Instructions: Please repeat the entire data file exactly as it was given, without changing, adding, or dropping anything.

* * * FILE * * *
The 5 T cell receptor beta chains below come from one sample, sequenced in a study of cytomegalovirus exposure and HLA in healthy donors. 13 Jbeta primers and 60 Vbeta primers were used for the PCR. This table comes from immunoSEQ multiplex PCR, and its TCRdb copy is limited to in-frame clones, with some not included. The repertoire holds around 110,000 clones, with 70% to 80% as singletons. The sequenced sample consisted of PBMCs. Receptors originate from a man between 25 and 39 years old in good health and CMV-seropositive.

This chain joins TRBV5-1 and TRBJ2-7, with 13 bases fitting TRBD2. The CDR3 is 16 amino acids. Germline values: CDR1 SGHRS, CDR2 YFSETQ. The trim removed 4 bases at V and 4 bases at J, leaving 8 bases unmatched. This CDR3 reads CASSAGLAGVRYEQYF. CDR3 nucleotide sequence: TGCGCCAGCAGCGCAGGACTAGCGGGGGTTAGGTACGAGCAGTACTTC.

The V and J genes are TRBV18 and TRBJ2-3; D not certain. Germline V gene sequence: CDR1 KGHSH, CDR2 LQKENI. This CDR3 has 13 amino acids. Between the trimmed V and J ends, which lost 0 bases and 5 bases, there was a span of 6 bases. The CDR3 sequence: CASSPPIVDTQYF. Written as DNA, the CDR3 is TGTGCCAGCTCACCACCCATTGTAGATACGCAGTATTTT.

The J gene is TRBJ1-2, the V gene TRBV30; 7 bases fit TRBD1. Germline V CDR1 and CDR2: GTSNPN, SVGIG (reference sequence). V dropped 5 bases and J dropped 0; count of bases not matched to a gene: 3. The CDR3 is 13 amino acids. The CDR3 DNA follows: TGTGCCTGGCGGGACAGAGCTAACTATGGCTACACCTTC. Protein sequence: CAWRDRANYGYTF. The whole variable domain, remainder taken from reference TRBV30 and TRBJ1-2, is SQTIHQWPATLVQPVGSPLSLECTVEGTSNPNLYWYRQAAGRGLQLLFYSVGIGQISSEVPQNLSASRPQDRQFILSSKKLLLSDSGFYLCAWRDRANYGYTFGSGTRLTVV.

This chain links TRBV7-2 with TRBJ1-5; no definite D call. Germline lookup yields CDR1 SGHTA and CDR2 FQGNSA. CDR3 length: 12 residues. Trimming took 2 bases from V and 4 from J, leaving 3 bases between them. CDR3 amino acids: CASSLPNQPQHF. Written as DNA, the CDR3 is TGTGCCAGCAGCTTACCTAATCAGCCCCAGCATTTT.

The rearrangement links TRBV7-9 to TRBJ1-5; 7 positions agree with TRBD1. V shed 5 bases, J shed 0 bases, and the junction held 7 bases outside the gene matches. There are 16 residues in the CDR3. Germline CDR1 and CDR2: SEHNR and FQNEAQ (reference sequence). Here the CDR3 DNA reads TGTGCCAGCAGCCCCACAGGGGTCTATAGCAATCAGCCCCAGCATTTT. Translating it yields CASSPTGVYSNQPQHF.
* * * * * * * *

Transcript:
The 5 T cell receptor beta chains below come from one sample, sequenced in a study of cytomegalovirus exposure and HLA in healthy donors. 13 Jbeta primers and 60 Vbeta primers were used for the PCR. This table comes from immunoSEQ multiplex PCR, and its TCRdb copy is limited to in-frame clones, with some not included. The repertoire holds around 110,000 clones, with 70% to 80% as singletons. The sequenced sample consisted of PBMCs. Receptors originate from a man between 25 and 39 years old in good health and CMV-seropositive.

This chain joins TRBV5-1 and TRBJ2-7, with 13 bases fitting TRBD2. The CDR3 is 16 amino acids. Germline values: CDR1 SGHRS, CDR2 YFSETQ. The trim removed 4 bases at V and 4 bases at J, leaving 8 bases unmatched. This CDR3 reads CASSAGLAGVRYEQYF. CDR3 nucleotide sequence: TGCGCCAGCAGCGCAGGACTAGCGGGGGTTAGGTACGAGCAGTACTTC.

The V and J genes are TRBV18 and TRBJ2-3; D not certain. Germline V gene sequence: CDR1 KGHSH, CDR2 LQKENI. This CDR3 has 13 amino acids. Between the trimmed V and J ends, which lost 0 bases and 5 bases, there was a span of 6 bases. The CDR3 sequence: CASSPPIVDTQYF. Written as DNA, the CDR3 is TGTGCCAGCTCACCACCCATTGTAGATACGCAGTATTTT.

The J gene is TRBJ1-2, the V gene TRBV30; 7 bases fit TRBD1. Germline V CDR1 and CDR2: GTSNPN, SVGIG (reference sequence). V dropped 5 bases and J dropped 0; count of bases not matched to a gene: 3. The CDR3 is 13 amino acids. The CDR3 DNA follows: TGTGCCTGGCGGGACAGAGCTAACTATGGCTACACCTTC. Protein sequence: CAWRDRANYGYTF. The whole variable domain, remainder taken from reference TRBV30 and TRBJ1-2, is SQTIHQWPATLVQPVGSPLSLECTVEGTSNPNLYWYRQAAGRGLQLLFYSVGIGQISSEVPQNLSASRPQDRQFILSSKKLLLSDSGFYLCAWRDRANYGYTFGSGTRLTVV.

This chain links TRBV7-2 with TRBJ1-5; no definite D call. Germline lookup yields CDR1 SGHTA and CDR2 FQGNSA. CDR3 length: 12 residues. Trimming took 2 bases from V and 4 from J, leaving 3 bases between them. CDR3 amino acids: CASSLPNQPQHF. Written as DNA, the CDR3 is TGTGCCAGCAGCTTACCTAATCAGCCCCAGCATTTT.

The rearrangement links TRBV7-9 to TRBJ1-5; 7 positions agree with TRBD1. V shed 5 bases, J shed 0 bases, and the junction held 7 bases outside the gene matches. There are 16 residues in the CDR3. Germline CDR1 and CDR2: SEHNR and FQNEAQ (reference sequence). Here the CDR3 DNA reads TGTGCCAGCAGCCCCACAGGGGTCTATAGCAATCAGCCCCAGCATTTT. Translating it yields CASSPTGVYSNQPQHF.